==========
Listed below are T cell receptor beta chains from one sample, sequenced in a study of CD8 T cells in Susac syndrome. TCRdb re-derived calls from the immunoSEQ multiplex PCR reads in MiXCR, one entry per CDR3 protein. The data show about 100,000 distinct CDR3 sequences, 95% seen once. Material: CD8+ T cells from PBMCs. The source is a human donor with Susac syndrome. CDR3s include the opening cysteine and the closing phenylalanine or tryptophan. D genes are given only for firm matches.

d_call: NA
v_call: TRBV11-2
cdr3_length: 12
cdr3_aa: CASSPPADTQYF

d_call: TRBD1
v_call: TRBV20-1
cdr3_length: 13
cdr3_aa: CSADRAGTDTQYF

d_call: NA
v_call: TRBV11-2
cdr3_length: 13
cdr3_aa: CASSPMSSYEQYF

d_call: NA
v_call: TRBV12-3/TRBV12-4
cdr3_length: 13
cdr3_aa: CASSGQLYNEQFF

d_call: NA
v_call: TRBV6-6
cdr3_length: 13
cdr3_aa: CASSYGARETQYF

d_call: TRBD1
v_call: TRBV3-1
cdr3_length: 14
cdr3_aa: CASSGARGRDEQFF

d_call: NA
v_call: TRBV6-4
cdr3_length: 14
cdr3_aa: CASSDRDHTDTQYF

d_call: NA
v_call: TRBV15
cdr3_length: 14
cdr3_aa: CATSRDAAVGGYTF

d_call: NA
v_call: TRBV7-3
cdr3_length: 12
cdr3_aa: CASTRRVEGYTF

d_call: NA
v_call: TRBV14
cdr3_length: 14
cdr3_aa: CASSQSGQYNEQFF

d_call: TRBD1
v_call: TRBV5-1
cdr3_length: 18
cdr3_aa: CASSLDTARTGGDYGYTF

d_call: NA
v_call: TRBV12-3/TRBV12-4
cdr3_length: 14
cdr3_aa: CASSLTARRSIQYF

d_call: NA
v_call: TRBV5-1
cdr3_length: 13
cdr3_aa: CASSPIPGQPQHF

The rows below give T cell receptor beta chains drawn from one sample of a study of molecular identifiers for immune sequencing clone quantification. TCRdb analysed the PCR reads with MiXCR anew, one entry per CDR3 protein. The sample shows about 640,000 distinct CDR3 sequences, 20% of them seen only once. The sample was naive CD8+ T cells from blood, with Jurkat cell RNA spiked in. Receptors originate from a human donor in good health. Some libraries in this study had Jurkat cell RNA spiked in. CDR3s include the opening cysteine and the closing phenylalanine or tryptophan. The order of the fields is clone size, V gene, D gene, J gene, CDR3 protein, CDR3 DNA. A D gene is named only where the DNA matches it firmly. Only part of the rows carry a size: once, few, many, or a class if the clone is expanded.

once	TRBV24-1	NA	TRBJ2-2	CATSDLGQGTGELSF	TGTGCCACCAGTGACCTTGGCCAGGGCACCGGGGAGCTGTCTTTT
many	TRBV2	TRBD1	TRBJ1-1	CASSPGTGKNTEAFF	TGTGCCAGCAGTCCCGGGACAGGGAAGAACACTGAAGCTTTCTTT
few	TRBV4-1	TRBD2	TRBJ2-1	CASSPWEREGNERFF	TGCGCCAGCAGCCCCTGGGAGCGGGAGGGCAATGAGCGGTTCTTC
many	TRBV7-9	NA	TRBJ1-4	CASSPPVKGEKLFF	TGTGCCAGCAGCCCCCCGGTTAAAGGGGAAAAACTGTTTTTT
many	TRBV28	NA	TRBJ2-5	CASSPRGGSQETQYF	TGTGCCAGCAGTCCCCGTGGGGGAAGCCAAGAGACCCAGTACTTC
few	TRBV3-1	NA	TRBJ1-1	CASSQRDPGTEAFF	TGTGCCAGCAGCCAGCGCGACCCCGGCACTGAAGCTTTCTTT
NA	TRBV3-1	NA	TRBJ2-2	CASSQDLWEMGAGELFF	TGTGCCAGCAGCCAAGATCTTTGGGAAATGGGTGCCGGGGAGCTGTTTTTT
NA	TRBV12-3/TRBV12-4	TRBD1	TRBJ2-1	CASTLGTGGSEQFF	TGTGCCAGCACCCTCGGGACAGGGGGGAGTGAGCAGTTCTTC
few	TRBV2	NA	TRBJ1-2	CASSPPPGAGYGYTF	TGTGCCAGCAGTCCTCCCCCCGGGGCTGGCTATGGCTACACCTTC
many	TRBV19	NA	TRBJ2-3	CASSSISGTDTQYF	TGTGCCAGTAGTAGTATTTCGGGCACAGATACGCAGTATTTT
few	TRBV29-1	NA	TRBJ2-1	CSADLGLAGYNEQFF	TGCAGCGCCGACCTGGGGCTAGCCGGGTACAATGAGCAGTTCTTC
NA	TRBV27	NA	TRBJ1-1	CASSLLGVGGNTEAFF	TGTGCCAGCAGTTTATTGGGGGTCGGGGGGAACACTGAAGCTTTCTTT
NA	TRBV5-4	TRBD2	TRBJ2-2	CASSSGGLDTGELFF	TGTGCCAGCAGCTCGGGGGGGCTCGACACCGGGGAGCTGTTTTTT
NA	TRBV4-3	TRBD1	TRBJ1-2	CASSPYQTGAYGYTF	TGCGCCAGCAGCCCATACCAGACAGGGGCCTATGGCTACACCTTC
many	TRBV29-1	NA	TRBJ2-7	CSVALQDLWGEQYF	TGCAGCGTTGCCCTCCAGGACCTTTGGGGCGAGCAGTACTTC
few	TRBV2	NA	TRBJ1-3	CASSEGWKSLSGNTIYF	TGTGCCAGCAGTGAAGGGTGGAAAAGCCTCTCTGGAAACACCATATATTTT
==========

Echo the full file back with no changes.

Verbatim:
Listed below are T cell receptor beta chains from one sample, sequenced in a study of CD8 T cells in Susac syndrome. TCRdb re-derived calls from the immunoSEQ multiplex PCR reads in MiXCR, one entry per CDR3 protein. The data show about 100,000 distinct CDR3 sequences, 95% seen once. Material: CD8+ T cells from PBMCs. The source is a human donor with Susac syndrome. CDR3s include the opening cysteine and the closing phenylalanine or tryptophan. D genes are given only for firm matches.

d_call: NA
v_call: TRBV11-2
cdr3_length: 12
cdr3_aa: CASSPPADTQYF

d_call: TRBD1
v_call: TRBV20-1
cdr3_length: 13
cdr3_aa: CSADRAGTDTQYF

d_call: NA
v_call: TRBV11-2
cdr3_length: 13
cdr3_aa: CASSPMSSYEQYF

d_call: NA
v_call: TRBV12-3/TRBV12-4
cdr3_length: 13
cdr3_aa: CASSGQLYNEQFF

d_call: NA
v_call: TRBV6-6
cdr3_length: 13
cdr3_aa: CASSYGARETQYF

d_call: TRBD1
v_call: TRBV3-1
cdr3_length: 14
cdr3_aa: CASSGARGRDEQFF

d_call: NA
v_call: TRBV6-4
cdr3_length: 14
cdr3_aa: CASSDRDHTDTQYF

d_call: NA
v_call: TRBV15
cdr3_length: 14
cdr3_aa: CATSRDAAVGGYTF

d_call: NA
v_call: TRBV7-3
cdr3_length: 12
cdr3_aa: CASTRRVEGYTF

d_call: NA
v_call: TRBV14
cdr3_length: 14
cdr3_aa: CASSQSGQYNEQFF

d_call: TRBD1
v_call: TRBV5-1
cdr3_length: 18
cdr3_aa: CASSLDTARTGGDYGYTF

d_call: NA
v_call: TRBV12-3/TRBV12-4
cdr3_length: 14
cdr3_aa: CASSLTARRSIQYF

d_call: NA
v_call: TRBV5-1
cdr3_length: 13
cdr3_aa: CASSPIPGQPQHF

The rows below give T cell receptor beta chains drawn from one sample of a study of molecular identifiers for immune sequencing clone quantification. TCRdb analysed the PCR reads with MiXCR anew, one entry per CDR3 protein. The sample shows about 640,000 distinct CDR3 sequences, 20% of them seen only once. The sample was naive CD8+ T cells from blood, with Jurkat cell RNA spiked in. Receptors originate from a human donor in good health. Some libraries in this study had Jurkat cell RNA spiked in. CDR3s include the opening cysteine and the closing phenylalanine or tryptophan. The order of the fields is clone size, V gene, D gene, J gene, CDR3 protein, CDR3 DNA. A D gene is named only where the DNA matches it firmly. Only part of the rows carry a size: once, few, many, or a class if the clone is expanded.

once	TRBV24-1	NA	TRBJ2-2	CATSDLGQGTGELSF	TGTGCCACCAGTGACCTTGGCCAGGGCACCGGGGAGCTGTCTTTT
many	TRBV2	TRBD1	TRBJ1-1	CASSPGTGKNTEAFF	TGTGCCAGCAGTCCCGGGACAGGGAAGAACACTGAAGCTTTCTTT
few	TRBV4-1	TRBD2	TRBJ2-1	CASSPWEREGNERFF	TGCGCCAGCAGCCCCTGGGAGCGGGAGGGCAATGAGCGGTTCTTC
many	TRBV7-9	NA	TRBJ1-4	CASSPPVKGEKLFF	TGTGCCAGCAGCCCCCCGGTTAAAGGGGAAAAACTGTTTTTT
many	TRBV28	NA	TRBJ2-5	CASSPRGGSQETQYF	TGTGCCAGCAGTCCCCGTGGGGGAAGCCAAGAGACCCAGTACTTC
few	TRBV3-1	NA	TRBJ1-1	CASSQRDPGTEAFF	TGTGCCAGCAGCCAGCGCGACCCCGGCACTGAAGCTTTCTTT
NA	TRBV3-1	NA	TRBJ2-2	CASSQDLWEMGAGELFF	TGTGCCAGCAGCCAAGATCTTTGGGAAATGGGTGCCGGGGAGCTGTTTTTT
NA	TRBV12-3/TRBV12-4	TRBD1	TRBJ2-1	CASTLGTGGSEQFF	TGTGCCAGCACCCTCGGGACAGGGGGGAGTGAGCAGTTCTTC
few	TRBV2	NA	TRBJ1-2	CASSPPPGAGYGYTF	TGTGCCAGCAGTCCTCCCCCCGGGGCTGGCTATGGCTACACCTTC
many	TRBV19	NA	TRBJ2-3	CASSSISGTDTQYF	TGTGCCAGTAGTAGTATTTCGGGCACAGATACGCAGTATTTT
few	TRBV29-1	NA	TRBJ2-1	CSADLGLAGYNEQFF	TGCAGCGCCGACCTGGGGCTAGCCGGGTACAATGAGCAGTTCTTC
NA	TRBV27	NA	TRBJ1-1	CASSLLGVGGNTEAFF	TGTGCCAGCAGTTTATTGGGGGTCGGGGGGAACACTGAAGCTTTCTTT
NA	TRBV5-4	TRBD2	TRBJ2-2	CASSSGGLDTGELFF	TGTGCCAGCAGCTCGGGGGGGCTCGACACCGGGGAGCTGTTTTTT
NA	TRBV4-3	TRBD1	TRBJ1-2	CASSPYQTGAYGYTF	TGCGCCAGCAGCCCATACCAGACAGGGGCCTATGGCTACACCTTC
many	TRBV29-1	NA	TRBJ2-7	CSVALQDLWGEQYF	TGCAGCGTTGCCCTCCAGGACCTTTGGGGCGAGCAGTACTTC
few	TRBV2	NA	TRBJ1-3	CASSEGWKSLSGNTIYF	TGTGCCAGCAGTGAAGGGTGGAAAAGCCTCTCTGGAAACACCATATATTTT